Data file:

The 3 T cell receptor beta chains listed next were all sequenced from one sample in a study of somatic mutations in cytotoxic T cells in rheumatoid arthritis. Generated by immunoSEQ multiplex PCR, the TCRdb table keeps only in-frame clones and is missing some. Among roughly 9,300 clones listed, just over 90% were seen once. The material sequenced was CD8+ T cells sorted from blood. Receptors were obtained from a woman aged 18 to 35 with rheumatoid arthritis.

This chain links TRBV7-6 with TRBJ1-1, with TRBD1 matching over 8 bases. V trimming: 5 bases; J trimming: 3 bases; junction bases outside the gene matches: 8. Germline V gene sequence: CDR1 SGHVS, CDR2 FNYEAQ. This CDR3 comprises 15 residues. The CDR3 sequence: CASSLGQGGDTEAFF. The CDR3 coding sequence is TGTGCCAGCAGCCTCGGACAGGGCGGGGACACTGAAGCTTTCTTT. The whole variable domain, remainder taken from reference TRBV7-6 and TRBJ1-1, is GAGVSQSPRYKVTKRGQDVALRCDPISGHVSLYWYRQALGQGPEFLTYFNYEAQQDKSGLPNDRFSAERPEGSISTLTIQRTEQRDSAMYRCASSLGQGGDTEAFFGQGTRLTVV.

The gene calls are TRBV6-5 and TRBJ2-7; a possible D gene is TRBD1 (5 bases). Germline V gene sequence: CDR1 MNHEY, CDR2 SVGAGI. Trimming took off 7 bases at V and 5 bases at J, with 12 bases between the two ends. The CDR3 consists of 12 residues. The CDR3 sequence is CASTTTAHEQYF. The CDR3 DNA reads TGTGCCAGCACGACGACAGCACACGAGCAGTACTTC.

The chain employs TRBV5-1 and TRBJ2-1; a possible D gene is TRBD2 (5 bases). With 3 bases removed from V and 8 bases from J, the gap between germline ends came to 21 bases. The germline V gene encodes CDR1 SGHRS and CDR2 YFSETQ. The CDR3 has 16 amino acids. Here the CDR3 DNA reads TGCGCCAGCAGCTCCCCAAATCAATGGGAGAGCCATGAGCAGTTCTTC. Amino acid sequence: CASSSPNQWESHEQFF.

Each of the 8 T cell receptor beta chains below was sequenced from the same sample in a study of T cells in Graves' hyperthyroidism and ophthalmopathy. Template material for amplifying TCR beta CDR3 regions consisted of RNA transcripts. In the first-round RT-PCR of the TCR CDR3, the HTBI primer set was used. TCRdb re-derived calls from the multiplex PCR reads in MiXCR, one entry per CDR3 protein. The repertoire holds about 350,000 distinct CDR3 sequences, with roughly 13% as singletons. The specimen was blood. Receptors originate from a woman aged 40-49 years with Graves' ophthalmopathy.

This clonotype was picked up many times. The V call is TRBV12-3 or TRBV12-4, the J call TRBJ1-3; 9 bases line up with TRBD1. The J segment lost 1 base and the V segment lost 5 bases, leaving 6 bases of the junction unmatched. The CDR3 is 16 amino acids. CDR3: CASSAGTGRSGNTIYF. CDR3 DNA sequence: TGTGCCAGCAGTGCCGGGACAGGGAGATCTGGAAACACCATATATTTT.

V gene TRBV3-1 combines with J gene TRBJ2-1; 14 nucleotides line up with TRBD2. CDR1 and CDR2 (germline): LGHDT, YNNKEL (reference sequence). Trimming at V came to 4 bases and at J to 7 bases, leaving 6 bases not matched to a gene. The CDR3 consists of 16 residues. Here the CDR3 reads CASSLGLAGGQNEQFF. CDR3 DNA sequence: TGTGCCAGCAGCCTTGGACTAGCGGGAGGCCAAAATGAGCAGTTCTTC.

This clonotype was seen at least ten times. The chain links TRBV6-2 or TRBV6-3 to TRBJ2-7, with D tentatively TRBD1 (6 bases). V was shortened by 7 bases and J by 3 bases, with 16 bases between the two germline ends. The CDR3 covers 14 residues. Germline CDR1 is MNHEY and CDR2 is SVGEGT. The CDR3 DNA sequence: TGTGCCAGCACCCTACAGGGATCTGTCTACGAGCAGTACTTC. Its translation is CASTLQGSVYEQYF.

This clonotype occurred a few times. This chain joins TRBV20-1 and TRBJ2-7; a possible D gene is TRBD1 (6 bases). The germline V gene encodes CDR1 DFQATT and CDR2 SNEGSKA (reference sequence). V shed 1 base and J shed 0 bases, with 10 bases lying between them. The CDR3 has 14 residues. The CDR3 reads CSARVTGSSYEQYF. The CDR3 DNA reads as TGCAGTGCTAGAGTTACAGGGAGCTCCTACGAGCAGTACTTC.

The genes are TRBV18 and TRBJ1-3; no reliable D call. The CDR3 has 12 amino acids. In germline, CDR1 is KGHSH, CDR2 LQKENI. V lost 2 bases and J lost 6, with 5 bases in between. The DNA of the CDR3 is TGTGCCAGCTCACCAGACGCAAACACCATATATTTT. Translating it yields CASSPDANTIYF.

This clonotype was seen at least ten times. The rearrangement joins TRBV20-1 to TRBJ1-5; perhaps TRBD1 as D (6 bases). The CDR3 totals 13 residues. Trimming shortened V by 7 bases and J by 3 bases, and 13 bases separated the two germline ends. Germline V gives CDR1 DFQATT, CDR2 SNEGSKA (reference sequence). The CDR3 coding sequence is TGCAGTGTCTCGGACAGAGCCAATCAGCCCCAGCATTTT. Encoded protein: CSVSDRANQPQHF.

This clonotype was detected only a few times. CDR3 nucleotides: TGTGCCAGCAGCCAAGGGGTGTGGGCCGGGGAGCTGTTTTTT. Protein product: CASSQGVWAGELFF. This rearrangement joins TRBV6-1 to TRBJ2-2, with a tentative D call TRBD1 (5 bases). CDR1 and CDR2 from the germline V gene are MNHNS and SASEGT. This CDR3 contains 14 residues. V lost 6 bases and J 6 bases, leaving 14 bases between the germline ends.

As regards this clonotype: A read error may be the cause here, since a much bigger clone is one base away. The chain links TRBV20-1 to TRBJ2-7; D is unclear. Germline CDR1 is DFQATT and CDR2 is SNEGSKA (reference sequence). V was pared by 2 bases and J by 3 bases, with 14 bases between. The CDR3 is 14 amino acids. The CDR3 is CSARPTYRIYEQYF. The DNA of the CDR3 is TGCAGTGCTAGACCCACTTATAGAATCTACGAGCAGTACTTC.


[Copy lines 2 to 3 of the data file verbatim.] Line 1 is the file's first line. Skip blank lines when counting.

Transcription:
This chain links TRBV7-6 with TRBJ1-1, with TRBD1 matching over 8 bases. V trimming: 5 bases; J trimming: 3 bases; junction bases outside the gene matches: 8. Germline V gene sequence: CDR1 SGHVS, CDR2 FNYEAQ. This CDR3 comprises 15 residues. The CDR3 sequence: CASSLGQGGDTEAFF. The CDR3 coding sequence is TGTGCCAGCAGCCTCGGACAGGGCGGGGACACTGAAGCTTTCTTT. The whole variable domain, remainder taken from reference TRBV7-6 and TRBJ1-1, is GAGVSQSPRYKVTKRGQDVALRCDPISGHVSLYWYRQALGQGPEFLTYFNYEAQQDKSGLPNDRFSAERPEGSISTLTIQRTEQRDSAMYRCASSLGQGGDTEAFFGQGTRLTVV.

The gene calls are TRBV6-5 and TRBJ2-7; a possible D gene is TRBD1 (5 bases). Germline V gene sequence: CDR1 MNHEY, CDR2 SVGAGI. Trimming took off 7 bases at V and 5 bases at J, with 12 bases between the two ends. The CDR3 consists of 12 residues. The CDR3 sequence is CASTTTAHEQYF. The CDR3 DNA reads TGTGCCAGCACGACGACAGCACACGAGCAGTACTTC.